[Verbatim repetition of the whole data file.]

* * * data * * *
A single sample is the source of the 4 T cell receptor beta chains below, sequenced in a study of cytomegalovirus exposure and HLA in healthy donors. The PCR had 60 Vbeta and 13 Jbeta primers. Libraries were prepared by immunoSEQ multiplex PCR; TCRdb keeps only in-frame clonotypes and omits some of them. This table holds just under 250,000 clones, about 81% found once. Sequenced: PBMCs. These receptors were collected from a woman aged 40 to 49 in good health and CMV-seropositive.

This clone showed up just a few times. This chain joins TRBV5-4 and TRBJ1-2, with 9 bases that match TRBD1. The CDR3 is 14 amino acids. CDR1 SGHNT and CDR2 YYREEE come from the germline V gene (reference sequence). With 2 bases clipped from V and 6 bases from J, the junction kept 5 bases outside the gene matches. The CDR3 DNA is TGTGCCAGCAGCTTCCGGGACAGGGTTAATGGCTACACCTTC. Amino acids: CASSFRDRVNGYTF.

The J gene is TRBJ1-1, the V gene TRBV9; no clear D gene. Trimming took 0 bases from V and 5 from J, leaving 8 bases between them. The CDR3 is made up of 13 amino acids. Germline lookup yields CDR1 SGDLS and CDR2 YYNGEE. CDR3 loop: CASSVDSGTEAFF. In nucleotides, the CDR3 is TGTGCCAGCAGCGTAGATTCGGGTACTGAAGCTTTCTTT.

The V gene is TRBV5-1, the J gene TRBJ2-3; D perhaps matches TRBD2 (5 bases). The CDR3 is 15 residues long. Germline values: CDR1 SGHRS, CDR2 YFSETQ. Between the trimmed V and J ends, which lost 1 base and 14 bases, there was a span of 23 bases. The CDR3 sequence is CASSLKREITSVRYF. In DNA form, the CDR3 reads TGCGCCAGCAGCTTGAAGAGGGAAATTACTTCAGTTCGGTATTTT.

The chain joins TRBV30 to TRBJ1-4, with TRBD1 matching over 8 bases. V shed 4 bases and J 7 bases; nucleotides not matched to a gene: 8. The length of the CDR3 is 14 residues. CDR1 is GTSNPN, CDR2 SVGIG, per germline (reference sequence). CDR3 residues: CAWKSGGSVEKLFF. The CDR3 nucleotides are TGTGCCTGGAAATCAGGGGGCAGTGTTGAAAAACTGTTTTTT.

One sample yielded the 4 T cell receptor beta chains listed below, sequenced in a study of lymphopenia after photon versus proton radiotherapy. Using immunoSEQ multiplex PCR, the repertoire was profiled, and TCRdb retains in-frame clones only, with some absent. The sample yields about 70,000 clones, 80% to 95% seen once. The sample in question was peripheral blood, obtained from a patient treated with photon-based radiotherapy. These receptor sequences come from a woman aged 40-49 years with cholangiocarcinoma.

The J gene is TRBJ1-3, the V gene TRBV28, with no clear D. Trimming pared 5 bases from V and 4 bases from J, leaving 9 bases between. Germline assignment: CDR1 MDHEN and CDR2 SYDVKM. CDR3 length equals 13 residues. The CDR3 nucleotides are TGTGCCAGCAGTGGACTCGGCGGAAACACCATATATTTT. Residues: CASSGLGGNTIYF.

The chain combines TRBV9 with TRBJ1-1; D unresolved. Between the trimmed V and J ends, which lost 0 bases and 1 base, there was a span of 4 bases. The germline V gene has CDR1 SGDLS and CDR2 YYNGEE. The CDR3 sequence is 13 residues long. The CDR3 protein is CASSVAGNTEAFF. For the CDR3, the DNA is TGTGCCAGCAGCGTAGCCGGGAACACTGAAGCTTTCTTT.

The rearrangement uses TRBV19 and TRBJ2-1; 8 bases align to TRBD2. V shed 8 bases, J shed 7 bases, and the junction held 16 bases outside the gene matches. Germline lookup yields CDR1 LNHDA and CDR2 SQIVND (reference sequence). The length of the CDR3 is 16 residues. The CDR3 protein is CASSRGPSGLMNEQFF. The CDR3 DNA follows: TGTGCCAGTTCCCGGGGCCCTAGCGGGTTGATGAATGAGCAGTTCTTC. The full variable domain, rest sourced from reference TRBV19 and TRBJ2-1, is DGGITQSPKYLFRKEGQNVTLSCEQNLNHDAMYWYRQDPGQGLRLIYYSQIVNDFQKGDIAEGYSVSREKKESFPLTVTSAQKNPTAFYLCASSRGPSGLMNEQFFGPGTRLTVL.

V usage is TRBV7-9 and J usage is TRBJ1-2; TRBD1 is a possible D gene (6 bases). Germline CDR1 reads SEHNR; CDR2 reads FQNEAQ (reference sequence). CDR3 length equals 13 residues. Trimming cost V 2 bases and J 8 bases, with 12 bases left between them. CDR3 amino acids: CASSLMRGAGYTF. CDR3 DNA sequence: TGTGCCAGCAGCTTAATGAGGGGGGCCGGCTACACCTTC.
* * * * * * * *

A single sample is the source of the 4 T cell receptor beta chains below, sequenced in a study of cytomegalovirus exposure and HLA in healthy donors. The PCR had 60 Vbeta and 13 Jbeta primers. Libraries were prepared by immunoSEQ multiplex PCR; TCRdb keeps only in-frame clonotypes and omits some of them. This table holds just under 250,000 clones, about 81% found once. Sequenced: PBMCs. These receptors were collected from a woman aged 40 to 49 in good health and CMV-seropositive.

This clone showed up just a few times. This chain joins TRBV5-4 and TRBJ1-2, with 9 bases that match TRBD1. The CDR3 is 14 amino acids. CDR1 SGHNT and CDR2 YYREEE come from the germline V gene (reference sequence). With 2 bases clipped from V and 6 bases from J, the junction kept 5 bases outside the gene matches. The CDR3 DNA is TGTGCCAGCAGCTTCCGGGACAGGGTTAATGGCTACACCTTC. Amino acids: CASSFRDRVNGYTF.

The J gene is TRBJ1-1, the V gene TRBV9; no clear D gene. Trimming took 0 bases from V and 5 from J, leaving 8 bases between them. The CDR3 is made up of 13 amino acids. Germline lookup yields CDR1 SGDLS and CDR2 YYNGEE. CDR3 loop: CASSVDSGTEAFF. In nucleotides, the CDR3 is TGTGCCAGCAGCGTAGATTCGGGTACTGAAGCTTTCTTT.

The V gene is TRBV5-1, the J gene TRBJ2-3; D perhaps matches TRBD2 (5 bases). The CDR3 is 15 residues long. Germline values: CDR1 SGHRS, CDR2 YFSETQ. Between the trimmed V and J ends, which lost 1 base and 14 bases, there was a span of 23 bases. The CDR3 sequence is CASSLKREITSVRYF. In DNA form, the CDR3 reads TGCGCCAGCAGCTTGAAGAGGGAAATTACTTCAGTTCGGTATTTT.

The chain joins TRBV30 to TRBJ1-4, with TRBD1 matching over 8 bases. V shed 4 bases and J 7 bases; nucleotides not matched to a gene: 8. The length of the CDR3 is 14 residues. CDR1 is GTSNPN, CDR2 SVGIG, per germline (reference sequence). CDR3 residues: CAWKSGGSVEKLFF. The CDR3 nucleotides are TGTGCCTGGAAATCAGGGGGCAGTGTTGAAAAACTGTTTTTT.

One sample yielded the 4 T cell receptor beta chains listed below, sequenced in a study of lymphopenia after photon versus proton radiotherapy. Using immunoSEQ multiplex PCR, the repertoire was profiled, and TCRdb retains in-frame clones only, with some absent. The sample yields about 70,000 clones, 80% to 95% seen once. The sample in question was peripheral blood, obtained from a patient treated with photon-based radiotherapy. These receptor sequences come from a woman aged 40-49 years with cholangiocarcinoma.

The J gene is TRBJ1-3, the V gene TRBV28, with no clear D. Trimming pared 5 bases from V and 4 bases from J, leaving 9 bases between. Germline assignment: CDR1 MDHEN and CDR2 SYDVKM. CDR3 length equals 13 residues. The CDR3 nucleotides are TGTGCCAGCAGTGGACTCGGCGGAAACACCATATATTTT. Residues: CASSGLGGNTIYF.

The chain combines TRBV9 with TRBJ1-1; D unresolved. Between the trimmed V and J ends, which lost 0 bases and 1 base, there was a span of 4 bases. The germline V gene has CDR1 SGDLS and CDR2 YYNGEE. The CDR3 sequence is 13 residues long. The CDR3 protein is CASSVAGNTEAFF. For the CDR3, the DNA is TGTGCCAGCAGCGTAGCCGGGAACACTGAAGCTTTCTTT.

The rearrangement uses TRBV19 and TRBJ2-1; 8 bases align to TRBD2. V shed 8 bases, J shed 7 bases, and the junction held 16 bases outside the gene matches. Germline lookup yields CDR1 LNHDA and CDR2 SQIVND (reference sequence). The length of the CDR3 is 16 residues. The CDR3 protein is CASSRGPSGLMNEQFF. The CDR3 DNA follows: TGTGCCAGTTCCCGGGGCCCTAGCGGGTTGATGAATGAGCAGTTCTTC. The full variable domain, rest sourced from reference TRBV19 and TRBJ2-1, is DGGITQSPKYLFRKEGQNVTLSCEQNLNHDAMYWYRQDPGQGLRLIYYSQIVNDFQKGDIAEGYSVSREKKESFPLTVTSAQKNPTAFYLCASSRGPSGLMNEQFFGPGTRLTVL.

V usage is TRBV7-9 and J usage is TRBJ1-2; TRBD1 is a possible D gene (6 bases). Germline CDR1 reads SEHNR; CDR2 reads FQNEAQ (reference sequence). CDR3 length equals 13 residues. Trimming cost V 2 bases and J 8 bases, with 12 bases left between them. CDR3 amino acids: CASSLMRGAGYTF. CDR3 DNA sequence: TGTGCCAGCAGCTTAATGAGGGGGGCCGGCTACACCTTC.